From Performative to Participatory Preaching
ChurchNext is the website and ministry of Chris Yaw, who spent the first part of his professional life as an interviewer and broadcaster in radio and television. Now an Episcopal priest, Chris uses those same skills to interview leaders, change agents, and skilled practitioners and harvest what they know to make it available to all leaders in the church, lay and ordained. A few weeks ago Chris interviewed me – I’m not sure which of those above categories I fit into – and he’s just posted the fruits of the conversation we had via Skype on his site.
My topic: moving from performative preaching toward more participatory preaching and worship. What’s the difference? In a performative model, the preacher is the only one who talks, the only one who interprets the Bible, and the only one who makes the connections between the biblical story and everyday life. While this may have worked pretty well in a world and culture that was at least nominally Christian, I’m not convinced it works nearly as well today.
Why? Because we suffer from a distinct level of biblical amnesia today – that is, we don’t know the biblical stories well enough to find them useful in making sense of and sharing our lives. While that may have been okay when everyone went to church – it was something of a cultural expectation in many parts of North American until relatively recently – it’s no longer okay today.
Today people have demands on their time – including Sunday morning – and options for how to spend their time – including Sunday morning! – that were relatively unheard of even a generation ago. So the question becomes: in an age when people don’t just go to church because their parents did, why would you keep coming to a place that tells these stories from the Bible over and over again if you never think about those stories the rest of your week.
In this environment, we need to cultivate in our people skills that we formerly expected only the minister to possess. That is, church needs to become the place not so much where the minister offers a biblical and theological performance – interpreting the biblical passage for us – but instead is the practice room or rehearsal hall where the minister helps us learn and practice and use these skills ourselves so that we can interpret the passage, connect it to our lives, and share what we discover with others both in and out of the church.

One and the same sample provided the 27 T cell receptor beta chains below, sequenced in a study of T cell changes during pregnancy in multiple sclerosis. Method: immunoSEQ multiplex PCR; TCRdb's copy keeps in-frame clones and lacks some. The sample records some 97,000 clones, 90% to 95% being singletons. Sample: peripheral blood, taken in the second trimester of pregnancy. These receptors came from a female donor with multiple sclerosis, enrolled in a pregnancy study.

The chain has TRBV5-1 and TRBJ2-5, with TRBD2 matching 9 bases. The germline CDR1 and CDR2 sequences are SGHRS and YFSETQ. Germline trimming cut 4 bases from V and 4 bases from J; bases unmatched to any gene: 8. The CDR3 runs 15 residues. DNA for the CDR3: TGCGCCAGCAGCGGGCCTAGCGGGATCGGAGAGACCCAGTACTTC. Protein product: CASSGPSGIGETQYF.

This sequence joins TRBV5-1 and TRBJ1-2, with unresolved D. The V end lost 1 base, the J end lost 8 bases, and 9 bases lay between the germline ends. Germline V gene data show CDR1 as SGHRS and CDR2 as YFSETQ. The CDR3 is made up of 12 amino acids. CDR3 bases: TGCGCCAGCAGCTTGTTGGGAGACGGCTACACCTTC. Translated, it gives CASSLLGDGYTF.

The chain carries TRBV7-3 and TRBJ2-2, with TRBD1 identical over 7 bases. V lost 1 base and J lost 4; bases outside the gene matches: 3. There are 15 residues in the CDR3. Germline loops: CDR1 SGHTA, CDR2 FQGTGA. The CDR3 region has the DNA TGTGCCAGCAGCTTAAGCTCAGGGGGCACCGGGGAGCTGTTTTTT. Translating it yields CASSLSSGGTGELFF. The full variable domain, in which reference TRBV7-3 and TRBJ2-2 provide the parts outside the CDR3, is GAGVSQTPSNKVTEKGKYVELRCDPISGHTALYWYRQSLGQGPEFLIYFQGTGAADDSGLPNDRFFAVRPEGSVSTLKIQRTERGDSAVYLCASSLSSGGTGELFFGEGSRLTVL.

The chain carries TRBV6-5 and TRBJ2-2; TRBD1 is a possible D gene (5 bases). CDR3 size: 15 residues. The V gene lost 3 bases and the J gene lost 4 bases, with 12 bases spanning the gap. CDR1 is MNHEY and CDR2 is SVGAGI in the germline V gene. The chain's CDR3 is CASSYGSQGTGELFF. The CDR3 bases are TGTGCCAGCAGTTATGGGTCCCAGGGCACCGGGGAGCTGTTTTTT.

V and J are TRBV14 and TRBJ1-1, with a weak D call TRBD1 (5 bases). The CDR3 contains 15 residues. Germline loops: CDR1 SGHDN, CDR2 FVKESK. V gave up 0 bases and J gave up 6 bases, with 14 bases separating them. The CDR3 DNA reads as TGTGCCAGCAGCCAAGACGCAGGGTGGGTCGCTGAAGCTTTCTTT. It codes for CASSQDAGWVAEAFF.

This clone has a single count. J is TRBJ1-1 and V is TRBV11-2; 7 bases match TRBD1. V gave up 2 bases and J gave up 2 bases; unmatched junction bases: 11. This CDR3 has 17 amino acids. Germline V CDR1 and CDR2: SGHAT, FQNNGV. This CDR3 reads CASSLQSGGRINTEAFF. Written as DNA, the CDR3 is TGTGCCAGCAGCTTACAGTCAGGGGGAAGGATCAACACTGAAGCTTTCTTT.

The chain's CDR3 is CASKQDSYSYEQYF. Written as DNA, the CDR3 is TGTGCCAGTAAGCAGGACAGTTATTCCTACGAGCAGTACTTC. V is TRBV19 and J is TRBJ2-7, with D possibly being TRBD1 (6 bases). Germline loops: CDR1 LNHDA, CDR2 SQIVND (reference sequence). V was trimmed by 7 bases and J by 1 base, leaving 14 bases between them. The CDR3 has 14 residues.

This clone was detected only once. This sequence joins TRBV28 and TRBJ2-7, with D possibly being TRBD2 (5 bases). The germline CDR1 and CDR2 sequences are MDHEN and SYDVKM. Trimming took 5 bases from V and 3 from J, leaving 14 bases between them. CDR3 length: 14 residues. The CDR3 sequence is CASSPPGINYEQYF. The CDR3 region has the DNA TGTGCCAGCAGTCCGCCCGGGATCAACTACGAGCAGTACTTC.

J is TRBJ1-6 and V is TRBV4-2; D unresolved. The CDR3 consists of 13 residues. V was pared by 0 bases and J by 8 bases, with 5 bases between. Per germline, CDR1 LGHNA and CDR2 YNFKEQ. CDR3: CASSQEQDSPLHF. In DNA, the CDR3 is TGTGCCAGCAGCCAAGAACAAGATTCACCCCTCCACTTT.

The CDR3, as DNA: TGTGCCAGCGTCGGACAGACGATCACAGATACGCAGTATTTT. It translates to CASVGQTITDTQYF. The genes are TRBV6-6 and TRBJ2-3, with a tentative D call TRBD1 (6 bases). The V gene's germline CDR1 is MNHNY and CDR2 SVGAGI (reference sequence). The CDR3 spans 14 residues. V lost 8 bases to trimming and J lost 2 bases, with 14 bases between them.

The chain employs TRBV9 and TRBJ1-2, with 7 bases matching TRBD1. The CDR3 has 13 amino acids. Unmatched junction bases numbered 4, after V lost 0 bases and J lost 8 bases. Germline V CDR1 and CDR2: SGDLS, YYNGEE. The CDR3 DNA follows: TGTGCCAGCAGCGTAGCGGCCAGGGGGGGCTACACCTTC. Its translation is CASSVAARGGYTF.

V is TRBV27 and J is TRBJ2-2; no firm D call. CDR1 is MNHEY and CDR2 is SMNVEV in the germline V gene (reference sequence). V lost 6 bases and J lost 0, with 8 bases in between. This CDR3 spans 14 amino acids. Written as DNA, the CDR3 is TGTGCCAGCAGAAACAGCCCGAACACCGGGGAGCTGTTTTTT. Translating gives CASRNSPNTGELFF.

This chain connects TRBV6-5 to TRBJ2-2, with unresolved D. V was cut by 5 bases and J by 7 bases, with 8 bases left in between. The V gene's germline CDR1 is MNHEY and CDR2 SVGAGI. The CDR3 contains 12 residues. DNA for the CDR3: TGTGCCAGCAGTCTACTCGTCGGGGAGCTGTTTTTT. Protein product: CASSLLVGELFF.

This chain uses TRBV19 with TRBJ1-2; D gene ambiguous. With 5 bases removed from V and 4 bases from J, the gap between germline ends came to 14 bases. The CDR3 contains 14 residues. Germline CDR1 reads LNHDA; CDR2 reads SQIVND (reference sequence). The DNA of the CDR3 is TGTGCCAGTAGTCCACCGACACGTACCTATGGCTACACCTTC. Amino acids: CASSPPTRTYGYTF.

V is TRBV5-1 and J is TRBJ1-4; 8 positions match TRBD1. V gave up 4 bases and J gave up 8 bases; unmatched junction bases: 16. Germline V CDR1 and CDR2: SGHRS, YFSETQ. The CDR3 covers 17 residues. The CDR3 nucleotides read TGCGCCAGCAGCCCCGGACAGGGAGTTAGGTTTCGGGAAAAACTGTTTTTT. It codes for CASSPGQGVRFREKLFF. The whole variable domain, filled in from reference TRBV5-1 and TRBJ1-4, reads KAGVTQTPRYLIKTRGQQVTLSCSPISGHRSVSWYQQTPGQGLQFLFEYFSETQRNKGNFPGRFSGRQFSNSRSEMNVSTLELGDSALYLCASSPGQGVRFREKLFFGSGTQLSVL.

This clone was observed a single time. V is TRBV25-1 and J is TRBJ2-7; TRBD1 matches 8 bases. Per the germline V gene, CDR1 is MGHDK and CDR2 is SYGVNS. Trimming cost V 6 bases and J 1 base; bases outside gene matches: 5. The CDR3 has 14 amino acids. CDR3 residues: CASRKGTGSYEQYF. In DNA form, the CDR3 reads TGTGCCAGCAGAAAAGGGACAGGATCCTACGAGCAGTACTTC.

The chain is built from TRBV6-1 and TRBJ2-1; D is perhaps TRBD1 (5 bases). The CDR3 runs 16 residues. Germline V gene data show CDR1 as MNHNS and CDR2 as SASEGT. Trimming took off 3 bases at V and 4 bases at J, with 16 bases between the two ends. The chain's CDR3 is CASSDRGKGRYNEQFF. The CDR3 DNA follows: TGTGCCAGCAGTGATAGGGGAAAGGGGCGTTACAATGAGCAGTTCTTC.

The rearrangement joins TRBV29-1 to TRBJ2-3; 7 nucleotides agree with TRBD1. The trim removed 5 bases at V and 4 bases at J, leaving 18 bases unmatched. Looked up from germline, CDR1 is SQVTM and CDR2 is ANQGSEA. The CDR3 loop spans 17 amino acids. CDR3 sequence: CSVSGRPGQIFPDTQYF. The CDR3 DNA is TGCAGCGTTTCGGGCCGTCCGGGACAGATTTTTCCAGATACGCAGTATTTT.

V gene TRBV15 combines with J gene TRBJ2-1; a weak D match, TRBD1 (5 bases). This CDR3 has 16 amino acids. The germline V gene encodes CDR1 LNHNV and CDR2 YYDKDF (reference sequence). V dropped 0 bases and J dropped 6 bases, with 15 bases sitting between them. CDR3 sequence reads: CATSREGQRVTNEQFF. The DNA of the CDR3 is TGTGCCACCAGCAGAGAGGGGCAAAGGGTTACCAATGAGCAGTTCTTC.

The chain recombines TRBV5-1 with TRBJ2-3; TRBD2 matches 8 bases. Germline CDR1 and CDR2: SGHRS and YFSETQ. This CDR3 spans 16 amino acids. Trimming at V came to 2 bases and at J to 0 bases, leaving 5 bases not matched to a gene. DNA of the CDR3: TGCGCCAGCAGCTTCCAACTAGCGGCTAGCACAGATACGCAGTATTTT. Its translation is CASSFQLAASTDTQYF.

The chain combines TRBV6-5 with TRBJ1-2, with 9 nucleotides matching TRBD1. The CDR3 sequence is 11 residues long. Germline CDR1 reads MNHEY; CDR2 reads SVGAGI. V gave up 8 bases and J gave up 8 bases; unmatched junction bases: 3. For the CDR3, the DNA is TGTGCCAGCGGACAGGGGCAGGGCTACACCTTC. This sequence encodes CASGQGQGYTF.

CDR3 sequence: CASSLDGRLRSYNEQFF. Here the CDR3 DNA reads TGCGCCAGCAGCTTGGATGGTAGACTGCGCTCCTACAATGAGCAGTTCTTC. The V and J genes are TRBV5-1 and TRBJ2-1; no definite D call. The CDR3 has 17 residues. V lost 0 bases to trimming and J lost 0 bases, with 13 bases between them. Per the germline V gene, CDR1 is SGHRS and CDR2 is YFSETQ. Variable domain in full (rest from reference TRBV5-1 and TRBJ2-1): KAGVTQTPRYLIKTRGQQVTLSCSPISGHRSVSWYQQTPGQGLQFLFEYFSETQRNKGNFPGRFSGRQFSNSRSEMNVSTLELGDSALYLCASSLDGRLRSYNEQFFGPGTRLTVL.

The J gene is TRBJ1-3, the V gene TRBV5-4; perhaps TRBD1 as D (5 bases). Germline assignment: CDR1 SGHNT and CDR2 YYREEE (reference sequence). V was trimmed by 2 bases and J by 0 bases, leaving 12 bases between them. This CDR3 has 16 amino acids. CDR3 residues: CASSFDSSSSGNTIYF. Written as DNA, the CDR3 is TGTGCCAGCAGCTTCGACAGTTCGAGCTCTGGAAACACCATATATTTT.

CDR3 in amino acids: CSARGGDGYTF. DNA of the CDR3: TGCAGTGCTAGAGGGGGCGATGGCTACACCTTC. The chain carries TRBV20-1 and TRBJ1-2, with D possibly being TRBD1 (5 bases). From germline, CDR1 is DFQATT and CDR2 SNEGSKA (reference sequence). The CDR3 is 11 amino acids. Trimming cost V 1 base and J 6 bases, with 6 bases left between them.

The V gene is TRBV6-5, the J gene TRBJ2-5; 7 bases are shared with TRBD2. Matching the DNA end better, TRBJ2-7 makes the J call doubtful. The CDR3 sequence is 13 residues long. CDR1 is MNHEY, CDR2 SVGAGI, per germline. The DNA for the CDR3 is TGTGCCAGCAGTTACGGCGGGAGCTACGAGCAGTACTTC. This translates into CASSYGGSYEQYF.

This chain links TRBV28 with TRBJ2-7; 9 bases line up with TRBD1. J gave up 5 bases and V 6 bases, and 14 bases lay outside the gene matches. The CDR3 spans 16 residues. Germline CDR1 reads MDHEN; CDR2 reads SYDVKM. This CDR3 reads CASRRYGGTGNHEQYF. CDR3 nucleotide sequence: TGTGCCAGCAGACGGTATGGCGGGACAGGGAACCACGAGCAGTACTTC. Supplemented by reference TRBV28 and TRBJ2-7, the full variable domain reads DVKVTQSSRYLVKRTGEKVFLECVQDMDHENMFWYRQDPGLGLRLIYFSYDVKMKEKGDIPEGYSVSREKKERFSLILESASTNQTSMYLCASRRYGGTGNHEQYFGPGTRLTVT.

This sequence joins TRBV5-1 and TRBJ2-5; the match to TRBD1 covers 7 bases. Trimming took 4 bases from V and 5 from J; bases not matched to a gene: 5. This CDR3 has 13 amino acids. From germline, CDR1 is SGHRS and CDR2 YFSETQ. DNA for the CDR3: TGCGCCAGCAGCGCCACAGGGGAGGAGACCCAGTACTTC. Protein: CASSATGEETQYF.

Hence, participatory preaching – preaching, that is, that involves us in these tasks, giving us guidance, instruction, and concrete examples of what this looks like, while also providing us with the opportunity to practice the skills essential to living a Christian life in the world.
The interview runs about 47 minutes. You’re welcome to watch some or all of it as you have time and interest. A number of folks, after hearing me talk about this at various pastors’ retreats and preaching events have asked if I have a video tape of my presentation so that they could share it with their church council or vestry or presbytery. This is about as close as I can come to that, so I hope it’s helpful. You can watch it here or at Chris’ site, where you can also download it as an mp3 file if that’s an easier way to listen to and share it. Either way, I hope you spend some time at ChurchNext and take advantage of the banquet Chris has spread for us there.
Note: If you are receiving this by email, you may need to click here to view the video.
PS: I’ve worked out a lot of these ideas via the weekly column I write at WorkingPreacher.org called “Dear Working Preacher” and from the comments folks share there. Feel free to take a look around there for more ideas of what “participatory preaching” looks like.